Marcel Broodthaers Museum of Modern Art. The Eagles. 19th-Century Section (Musée d'Art Moderne. Les Aigles. Section XIXe siècle) 1969

  • Not on view

With the help of industrial craftsmen, in 1968 Broodthaers began making thin, vacuum-formed plastic signs of the kind typically used for advertising. The artist, who had begun his career as a poet, used the medium to create what he termed Poèmes industriels (Industrial poems); their cryptic text and imagery subvert the clarity expected of such signs. He called these works rebuses—a form in which "reading is impeded by the image-like quality of the text and vice versa." This work and several on the adjacent wall refer to Broodthaers’s project Museum of Modern Art, Department of Eagles, a fictional museum he created between 1968 and 1972 to parody and critique official art institutions.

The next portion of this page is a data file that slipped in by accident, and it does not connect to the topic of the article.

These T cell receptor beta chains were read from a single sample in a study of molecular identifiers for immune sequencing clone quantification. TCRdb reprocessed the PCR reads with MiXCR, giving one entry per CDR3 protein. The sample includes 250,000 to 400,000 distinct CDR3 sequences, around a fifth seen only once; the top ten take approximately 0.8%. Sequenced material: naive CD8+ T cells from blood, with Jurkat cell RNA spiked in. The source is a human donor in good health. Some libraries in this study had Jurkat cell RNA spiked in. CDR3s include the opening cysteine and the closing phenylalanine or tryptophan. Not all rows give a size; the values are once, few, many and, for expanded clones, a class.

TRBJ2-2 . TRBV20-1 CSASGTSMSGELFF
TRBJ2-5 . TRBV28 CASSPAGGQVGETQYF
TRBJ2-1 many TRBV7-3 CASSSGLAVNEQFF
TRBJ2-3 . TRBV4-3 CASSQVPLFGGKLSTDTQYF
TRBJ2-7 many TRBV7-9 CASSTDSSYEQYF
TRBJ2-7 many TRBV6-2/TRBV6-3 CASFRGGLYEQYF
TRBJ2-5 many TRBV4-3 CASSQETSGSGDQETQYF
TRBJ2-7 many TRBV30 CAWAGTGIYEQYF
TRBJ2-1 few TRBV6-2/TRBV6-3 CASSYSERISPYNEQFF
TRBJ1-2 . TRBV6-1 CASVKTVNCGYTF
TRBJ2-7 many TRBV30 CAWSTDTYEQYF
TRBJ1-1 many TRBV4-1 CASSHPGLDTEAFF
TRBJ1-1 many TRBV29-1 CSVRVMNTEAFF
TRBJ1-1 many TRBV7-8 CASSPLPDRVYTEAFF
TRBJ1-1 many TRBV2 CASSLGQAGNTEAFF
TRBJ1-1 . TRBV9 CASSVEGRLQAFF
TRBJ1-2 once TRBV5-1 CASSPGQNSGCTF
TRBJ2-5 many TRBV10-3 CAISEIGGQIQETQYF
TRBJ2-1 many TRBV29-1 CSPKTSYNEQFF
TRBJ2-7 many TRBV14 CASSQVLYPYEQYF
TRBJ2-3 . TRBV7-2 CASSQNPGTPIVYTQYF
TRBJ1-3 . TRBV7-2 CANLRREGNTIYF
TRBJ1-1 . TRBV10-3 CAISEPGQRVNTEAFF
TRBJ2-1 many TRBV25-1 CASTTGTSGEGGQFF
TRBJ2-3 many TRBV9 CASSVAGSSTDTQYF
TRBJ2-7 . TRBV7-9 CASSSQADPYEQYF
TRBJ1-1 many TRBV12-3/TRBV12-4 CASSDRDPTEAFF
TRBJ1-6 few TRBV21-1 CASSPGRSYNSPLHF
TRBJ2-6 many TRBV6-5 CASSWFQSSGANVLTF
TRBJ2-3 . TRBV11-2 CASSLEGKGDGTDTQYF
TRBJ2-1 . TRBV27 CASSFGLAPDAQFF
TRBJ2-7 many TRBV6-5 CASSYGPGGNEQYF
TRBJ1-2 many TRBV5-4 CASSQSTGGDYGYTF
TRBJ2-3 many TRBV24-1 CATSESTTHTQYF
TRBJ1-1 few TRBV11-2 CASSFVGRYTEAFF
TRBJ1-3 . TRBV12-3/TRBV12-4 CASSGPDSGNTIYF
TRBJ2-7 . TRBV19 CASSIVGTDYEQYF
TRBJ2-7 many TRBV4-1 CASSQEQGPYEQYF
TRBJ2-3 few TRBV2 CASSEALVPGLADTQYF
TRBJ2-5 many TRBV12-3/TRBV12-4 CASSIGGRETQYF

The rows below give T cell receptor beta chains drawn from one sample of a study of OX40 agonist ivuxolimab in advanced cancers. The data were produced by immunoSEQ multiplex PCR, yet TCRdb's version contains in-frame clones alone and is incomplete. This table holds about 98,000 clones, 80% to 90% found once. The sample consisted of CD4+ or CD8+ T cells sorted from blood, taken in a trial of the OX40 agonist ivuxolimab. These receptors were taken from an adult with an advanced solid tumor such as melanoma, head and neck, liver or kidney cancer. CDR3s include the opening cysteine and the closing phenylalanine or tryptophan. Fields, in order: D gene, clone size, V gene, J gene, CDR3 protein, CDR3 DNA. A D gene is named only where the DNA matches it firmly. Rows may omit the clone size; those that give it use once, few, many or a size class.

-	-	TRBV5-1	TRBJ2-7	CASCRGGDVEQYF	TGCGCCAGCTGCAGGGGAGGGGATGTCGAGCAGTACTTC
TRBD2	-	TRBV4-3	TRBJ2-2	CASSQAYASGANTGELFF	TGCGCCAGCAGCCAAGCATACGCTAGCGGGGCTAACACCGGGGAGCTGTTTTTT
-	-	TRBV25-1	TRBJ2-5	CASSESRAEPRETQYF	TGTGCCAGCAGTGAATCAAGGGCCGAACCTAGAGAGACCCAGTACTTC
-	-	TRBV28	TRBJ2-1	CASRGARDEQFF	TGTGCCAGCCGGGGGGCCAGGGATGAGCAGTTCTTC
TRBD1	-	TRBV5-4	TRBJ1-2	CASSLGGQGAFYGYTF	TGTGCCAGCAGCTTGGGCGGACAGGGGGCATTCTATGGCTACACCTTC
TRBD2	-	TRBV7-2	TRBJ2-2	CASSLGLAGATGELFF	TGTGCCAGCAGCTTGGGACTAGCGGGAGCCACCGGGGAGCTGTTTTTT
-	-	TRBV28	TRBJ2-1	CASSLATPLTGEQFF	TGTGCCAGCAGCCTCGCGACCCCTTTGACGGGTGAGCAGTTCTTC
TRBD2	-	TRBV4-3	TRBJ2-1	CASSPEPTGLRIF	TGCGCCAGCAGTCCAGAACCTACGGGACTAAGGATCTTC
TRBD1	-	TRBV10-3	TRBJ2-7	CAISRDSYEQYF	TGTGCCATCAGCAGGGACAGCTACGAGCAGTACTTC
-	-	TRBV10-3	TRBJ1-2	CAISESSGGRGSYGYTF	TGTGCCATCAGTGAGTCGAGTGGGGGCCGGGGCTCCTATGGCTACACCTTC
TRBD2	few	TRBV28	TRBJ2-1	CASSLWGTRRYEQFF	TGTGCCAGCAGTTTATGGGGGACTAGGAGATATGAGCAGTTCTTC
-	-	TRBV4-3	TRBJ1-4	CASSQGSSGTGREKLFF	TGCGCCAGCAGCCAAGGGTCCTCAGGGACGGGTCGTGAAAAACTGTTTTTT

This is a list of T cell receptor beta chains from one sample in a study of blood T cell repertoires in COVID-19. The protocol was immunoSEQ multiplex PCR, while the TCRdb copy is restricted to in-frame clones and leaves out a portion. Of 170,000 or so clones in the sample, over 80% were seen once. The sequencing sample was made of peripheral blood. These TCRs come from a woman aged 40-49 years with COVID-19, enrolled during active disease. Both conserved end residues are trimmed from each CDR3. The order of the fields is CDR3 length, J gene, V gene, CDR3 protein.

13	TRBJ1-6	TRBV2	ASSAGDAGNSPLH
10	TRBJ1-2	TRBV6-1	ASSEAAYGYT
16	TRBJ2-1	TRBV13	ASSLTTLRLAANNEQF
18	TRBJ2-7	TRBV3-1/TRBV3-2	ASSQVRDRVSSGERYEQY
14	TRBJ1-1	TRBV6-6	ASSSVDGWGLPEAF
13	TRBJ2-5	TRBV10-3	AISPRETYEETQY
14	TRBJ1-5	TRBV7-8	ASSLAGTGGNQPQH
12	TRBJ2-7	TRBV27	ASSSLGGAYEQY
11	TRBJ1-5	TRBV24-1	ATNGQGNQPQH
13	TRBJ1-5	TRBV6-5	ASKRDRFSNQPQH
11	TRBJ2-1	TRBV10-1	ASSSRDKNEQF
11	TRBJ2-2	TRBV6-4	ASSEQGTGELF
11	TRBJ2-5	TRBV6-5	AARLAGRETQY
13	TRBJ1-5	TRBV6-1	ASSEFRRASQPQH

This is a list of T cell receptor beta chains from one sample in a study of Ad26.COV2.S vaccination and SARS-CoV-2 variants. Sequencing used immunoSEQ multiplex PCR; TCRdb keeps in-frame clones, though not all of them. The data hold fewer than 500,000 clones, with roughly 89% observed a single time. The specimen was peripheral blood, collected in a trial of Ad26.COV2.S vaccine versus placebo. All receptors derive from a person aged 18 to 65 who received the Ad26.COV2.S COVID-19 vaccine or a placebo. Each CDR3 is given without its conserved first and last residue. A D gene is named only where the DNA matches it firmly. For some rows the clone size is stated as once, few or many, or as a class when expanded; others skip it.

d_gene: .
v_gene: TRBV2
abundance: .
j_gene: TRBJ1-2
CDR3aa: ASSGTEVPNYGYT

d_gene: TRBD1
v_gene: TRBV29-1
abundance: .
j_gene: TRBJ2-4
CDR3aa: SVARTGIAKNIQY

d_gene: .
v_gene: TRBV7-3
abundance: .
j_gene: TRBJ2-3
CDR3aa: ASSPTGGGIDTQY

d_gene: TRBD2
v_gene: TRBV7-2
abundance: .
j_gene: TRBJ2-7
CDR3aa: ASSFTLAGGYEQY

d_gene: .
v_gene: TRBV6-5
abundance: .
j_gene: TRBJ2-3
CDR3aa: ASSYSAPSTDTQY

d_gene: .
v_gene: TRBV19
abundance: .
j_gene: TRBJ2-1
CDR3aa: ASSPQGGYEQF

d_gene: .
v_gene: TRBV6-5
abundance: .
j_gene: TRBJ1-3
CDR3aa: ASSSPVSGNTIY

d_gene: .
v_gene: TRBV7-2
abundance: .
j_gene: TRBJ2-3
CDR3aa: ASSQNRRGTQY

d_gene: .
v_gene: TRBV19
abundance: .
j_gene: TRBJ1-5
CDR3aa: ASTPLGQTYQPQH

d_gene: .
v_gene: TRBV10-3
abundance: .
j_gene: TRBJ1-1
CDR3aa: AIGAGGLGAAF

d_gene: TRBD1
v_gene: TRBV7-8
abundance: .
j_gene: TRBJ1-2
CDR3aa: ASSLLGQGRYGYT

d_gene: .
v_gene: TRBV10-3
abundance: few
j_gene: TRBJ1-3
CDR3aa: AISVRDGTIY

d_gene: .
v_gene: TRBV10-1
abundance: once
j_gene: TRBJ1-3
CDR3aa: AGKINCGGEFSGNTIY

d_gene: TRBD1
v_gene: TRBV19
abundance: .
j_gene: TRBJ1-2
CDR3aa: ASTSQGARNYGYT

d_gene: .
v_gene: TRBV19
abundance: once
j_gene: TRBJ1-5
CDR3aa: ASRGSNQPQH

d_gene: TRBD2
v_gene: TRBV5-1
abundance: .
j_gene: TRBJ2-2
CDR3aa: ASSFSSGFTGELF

Gallery label from 2012.
Two painted vacuum-formed plastic plates
Each: 76 3/16 x 35 1/4 x 3/16" (193.5 x 89.5 x 0.5 cm)
Marcel Broodthaers
unknown, Brussels
Partial gift of the Daled Collection and partial purchase through the generosity of Maja Oeri and Hans Bodenmann, Sue and Edgar Wachenheim III, Agnes Gund, Marlene Hess and James D. Zirin, Marie-Josée and Henry R. Kravis, and Jerry I. Speyer and Katherine G. Farley
Object number
© 2020 Artists Rights Society (ARS), New York / SABAM, Brussels
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